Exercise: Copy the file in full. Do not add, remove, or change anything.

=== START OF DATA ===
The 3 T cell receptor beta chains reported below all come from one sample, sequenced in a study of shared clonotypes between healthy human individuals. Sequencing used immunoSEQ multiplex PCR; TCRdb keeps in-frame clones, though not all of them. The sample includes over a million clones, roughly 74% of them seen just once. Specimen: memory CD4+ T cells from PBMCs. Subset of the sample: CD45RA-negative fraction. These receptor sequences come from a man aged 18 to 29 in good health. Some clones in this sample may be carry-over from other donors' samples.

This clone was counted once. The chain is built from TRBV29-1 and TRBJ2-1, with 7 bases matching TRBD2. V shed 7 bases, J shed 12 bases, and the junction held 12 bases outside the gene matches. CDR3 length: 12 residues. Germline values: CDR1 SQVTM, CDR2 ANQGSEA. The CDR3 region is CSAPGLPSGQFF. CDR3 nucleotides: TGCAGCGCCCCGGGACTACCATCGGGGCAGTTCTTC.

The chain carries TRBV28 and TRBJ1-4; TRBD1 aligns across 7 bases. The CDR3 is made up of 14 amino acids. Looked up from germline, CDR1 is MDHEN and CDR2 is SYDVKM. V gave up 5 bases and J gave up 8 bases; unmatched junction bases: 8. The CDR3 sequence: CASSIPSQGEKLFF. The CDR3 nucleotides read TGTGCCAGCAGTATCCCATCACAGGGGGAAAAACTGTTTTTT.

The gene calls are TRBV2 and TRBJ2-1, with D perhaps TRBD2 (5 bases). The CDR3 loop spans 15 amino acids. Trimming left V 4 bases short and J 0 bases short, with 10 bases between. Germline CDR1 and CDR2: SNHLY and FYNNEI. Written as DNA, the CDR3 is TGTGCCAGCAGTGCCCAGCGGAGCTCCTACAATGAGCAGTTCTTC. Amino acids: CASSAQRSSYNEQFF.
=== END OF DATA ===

The 3 T cell receptor beta chains reported below all come from one sample, sequenced in a study of shared clonotypes between healthy human individuals. Sequencing used immunoSEQ multiplex PCR; TCRdb keeps in-frame clones, though not all of them. The sample includes over a million clones, roughly 74% of them seen just once. Specimen: memory CD4+ T cells from PBMCs. Subset of the sample: CD45RA-negative fraction. These receptor sequences come from a man aged 18 to 29 in good health. Some clones in this sample may be carry-over from other donors' samples.

This clone was counted once. The chain is built from TRBV29-1 and TRBJ2-1, with 7 bases matching TRBD2. V shed 7 bases, J shed 12 bases, and the junction held 12 bases outside the gene matches. CDR3 length: 12 residues. Germline values: CDR1 SQVTM, CDR2 ANQGSEA. The CDR3 region is CSAPGLPSGQFF. CDR3 nucleotides: TGCAGCGCCCCGGGACTACCATCGGGGCAGTTCTTC.

The chain carries TRBV28 and TRBJ1-4; TRBD1 aligns across 7 bases. The CDR3 is made up of 14 amino acids. Looked up from germline, CDR1 is MDHEN and CDR2 is SYDVKM. V gave up 5 bases and J gave up 8 bases; unmatched junction bases: 8. The CDR3 sequence: CASSIPSQGEKLFF. The CDR3 nucleotides read TGTGCCAGCAGTATCCCATCACAGGGGGAAAAACTGTTTTTT.

The gene calls are TRBV2 and TRBJ2-1, with D perhaps TRBD2 (5 bases). The CDR3 loop spans 15 amino acids. Trimming left V 4 bases short and J 0 bases short, with 10 bases between. Germline CDR1 and CDR2: SNHLY and FYNNEI. Written as DNA, the CDR3 is TGTGCCAGCAGTGCCCAGCGGAGCTCCTACAATGAGCAGTTCTTC. Amino acids: CASSAQRSSYNEQFF.